A German court on Tuesday dropped the bribery case against Bernie Ecclestone after the Formula One chief agreed to make a $100 million US payment, ending a trial that lasted more than three months.

The Munich state court announced its decision to drop proceedings against the 83-year-old Ecclestone hours after prosecutors said they had agreed to the move. Ecclestone is now free to concentrate on running the global racing series.

Ecclestone went on trial in late April on charges of bribery and incitement to breach of trust, which can carry a sentence of up to 10 years in prison.

After hearing evidence since late April, "the court did not consider a conviction overwhelmingly likely," court spokeswoman Andrea Titz said.

With Tuesday's decision, "there was no conclusion on guilt or innocence of the defendant," she said. "He is leaving this courtroom a free man."

"Bye-bye," Ecclestone said to reporters as he left the court, adding he was off "to take care of Formula One."

Later, Ecclestone said he was "a bit of an idiot" for agreeing to the huge settlement as he believes he would probably have been acquitted had the trial continued.

"Anyway, it's done and finished, so it's all right," he told Britain's Press Association. "I'm contented. It's all fine. This now allows me to do what I do best, which is running F1."

The charges involved a $44 million payment to German banker Gerhard Gribkowsky, who is serving an 8 1/2-year sentence for taking the money. Gribkowsky was convicted of corruption, tax evasion and breach of trust in a trial led by the same judge who heard Ecclestone's case, Peter Noll.

Denied wrongdoing

Ecclestone denied wrongdoing and contends that Gribkowsky, who was in charge of selling German bank BayernLB's 47 per cent stake in F1 in 2005, blackmailed him. The court said it seriously doubted that bribery could be proven.

Prosecutors alleged that the payment was meant to facilitate the sale of Munich-based bank Bayern LB's stake in Formula One to a buyer of Ecclestone's liking. Still, the court noted in Tuesday's decision that witness testimony suggested that the sale of the stake to CVC Capital Partners was "an unexpectedly profitable deal" for the bank.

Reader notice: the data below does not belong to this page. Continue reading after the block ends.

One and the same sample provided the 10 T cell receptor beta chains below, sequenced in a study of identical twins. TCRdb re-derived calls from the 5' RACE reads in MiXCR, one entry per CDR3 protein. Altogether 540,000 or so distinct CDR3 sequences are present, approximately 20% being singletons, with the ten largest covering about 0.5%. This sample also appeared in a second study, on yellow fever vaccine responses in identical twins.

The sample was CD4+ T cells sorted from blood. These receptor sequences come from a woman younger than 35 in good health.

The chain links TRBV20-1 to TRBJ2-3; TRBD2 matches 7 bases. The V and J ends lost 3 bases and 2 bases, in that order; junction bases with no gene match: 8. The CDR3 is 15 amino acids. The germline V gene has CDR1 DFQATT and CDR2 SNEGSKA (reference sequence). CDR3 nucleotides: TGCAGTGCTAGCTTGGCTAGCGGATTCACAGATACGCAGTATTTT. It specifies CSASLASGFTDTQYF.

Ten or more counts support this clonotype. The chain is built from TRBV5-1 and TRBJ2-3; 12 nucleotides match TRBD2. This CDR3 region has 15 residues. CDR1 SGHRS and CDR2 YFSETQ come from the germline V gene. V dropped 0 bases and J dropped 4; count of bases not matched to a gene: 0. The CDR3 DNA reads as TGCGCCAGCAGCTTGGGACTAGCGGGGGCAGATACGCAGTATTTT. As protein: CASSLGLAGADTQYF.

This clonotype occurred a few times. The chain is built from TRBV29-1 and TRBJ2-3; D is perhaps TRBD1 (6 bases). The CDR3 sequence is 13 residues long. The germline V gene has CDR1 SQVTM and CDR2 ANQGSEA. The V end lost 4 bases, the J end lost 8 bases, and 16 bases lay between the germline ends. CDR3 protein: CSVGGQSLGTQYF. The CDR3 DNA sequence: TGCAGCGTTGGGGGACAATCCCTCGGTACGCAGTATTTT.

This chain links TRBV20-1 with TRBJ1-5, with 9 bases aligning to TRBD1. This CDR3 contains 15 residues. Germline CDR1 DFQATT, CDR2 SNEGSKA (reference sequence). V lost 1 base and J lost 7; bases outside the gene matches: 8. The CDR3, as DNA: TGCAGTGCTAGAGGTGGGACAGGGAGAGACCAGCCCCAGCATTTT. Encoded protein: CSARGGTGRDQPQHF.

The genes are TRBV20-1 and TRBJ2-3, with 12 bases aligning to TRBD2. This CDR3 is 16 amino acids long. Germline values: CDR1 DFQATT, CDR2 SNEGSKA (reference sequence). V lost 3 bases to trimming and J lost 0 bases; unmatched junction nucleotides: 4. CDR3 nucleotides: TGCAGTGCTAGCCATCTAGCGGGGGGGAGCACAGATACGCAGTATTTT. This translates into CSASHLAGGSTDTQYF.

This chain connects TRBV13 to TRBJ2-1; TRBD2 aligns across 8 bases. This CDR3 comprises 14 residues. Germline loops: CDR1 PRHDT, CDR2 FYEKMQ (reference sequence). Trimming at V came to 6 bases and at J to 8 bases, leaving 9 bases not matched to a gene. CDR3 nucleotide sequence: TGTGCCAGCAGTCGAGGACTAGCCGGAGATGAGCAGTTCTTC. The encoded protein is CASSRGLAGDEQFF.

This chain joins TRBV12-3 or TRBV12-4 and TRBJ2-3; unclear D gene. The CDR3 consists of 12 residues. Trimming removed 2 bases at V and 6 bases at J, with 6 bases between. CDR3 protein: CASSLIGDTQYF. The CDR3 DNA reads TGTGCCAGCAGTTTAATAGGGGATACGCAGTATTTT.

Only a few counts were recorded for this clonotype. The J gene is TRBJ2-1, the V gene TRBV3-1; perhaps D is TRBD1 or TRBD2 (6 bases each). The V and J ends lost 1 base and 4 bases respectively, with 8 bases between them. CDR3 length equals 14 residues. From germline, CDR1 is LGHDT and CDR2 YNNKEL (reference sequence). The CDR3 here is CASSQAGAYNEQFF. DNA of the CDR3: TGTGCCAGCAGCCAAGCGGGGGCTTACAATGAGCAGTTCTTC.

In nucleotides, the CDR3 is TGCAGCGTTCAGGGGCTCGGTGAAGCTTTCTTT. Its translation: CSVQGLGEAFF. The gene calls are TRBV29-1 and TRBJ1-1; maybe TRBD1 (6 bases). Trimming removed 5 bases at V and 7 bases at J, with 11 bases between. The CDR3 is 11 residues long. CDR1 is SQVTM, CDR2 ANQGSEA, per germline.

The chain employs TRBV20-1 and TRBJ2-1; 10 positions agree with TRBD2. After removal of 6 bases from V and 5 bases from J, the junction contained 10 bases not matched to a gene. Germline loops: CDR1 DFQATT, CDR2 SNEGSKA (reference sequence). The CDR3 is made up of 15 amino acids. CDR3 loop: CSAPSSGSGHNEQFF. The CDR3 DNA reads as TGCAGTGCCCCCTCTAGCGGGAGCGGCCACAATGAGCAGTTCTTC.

Defence lawyer Sven Thomas welcomed the court's decision and said it showed that there would have been a "clear option of acquittal" had the trial continued, news agency dpa reported.

"I have the feeling he is relieved," Thomas said of Ecclestone.

The defense last week called for proceedings to be dropped, using a provision in German law that allows for prosecutors to drop a case in exchange for conditions such as a fine or community work, so long as the gravity of a possible offense is sufficiently small. The $100 million figure emerged from talks with prosecutors over recent days.

Such deals are common in Germany though they rarely involve anything near the amount Ecclestone will pay. The $100 million is believed to be a record for such a payment.

Noll, the judge, stressed that the size of the payment took into account the assets of the defendant, and said Ecclestone had given assurances that the $100 million represented "an appreciable portion" of his wealth without overburdening him. According to Forbes magazine, Ecclestone and his family are worth $4.2 billion.

Most of the payment, $99 million, will go to the German state. The remaining $1 million will go to a German organization that helps terminally ill children. Ecclestone has a week to pay up.

"In the end what has happened today is good and bad," Ecclestone told the Press Association. "The good is the judge more or less said I was acquitted, and they (the prosecution) really didn't have a case. So I was a bit of an idiot to do what I did to settle because it wasn't with the judge, it was with the prosecutors."

According to Forbes magazine, Ecclestone and his family are worth $4.2 billion. Noll, however, said after examining documents on his assets, that Ecclestone isn't a billionaire, dpa reported.

A former German justice minister criticized the deal as it took shape ahead of Tuesday's decision, saying that the scale of it didn't fit with the spirit of the law.

"In my eyes, there should not be negotiations in this dimension with justice," Sabine Leutheusser-Schnarrenberger told Deutschlandfunk radio Monday. "It doesn't just leave a bad taste, it is really barefaced cheek."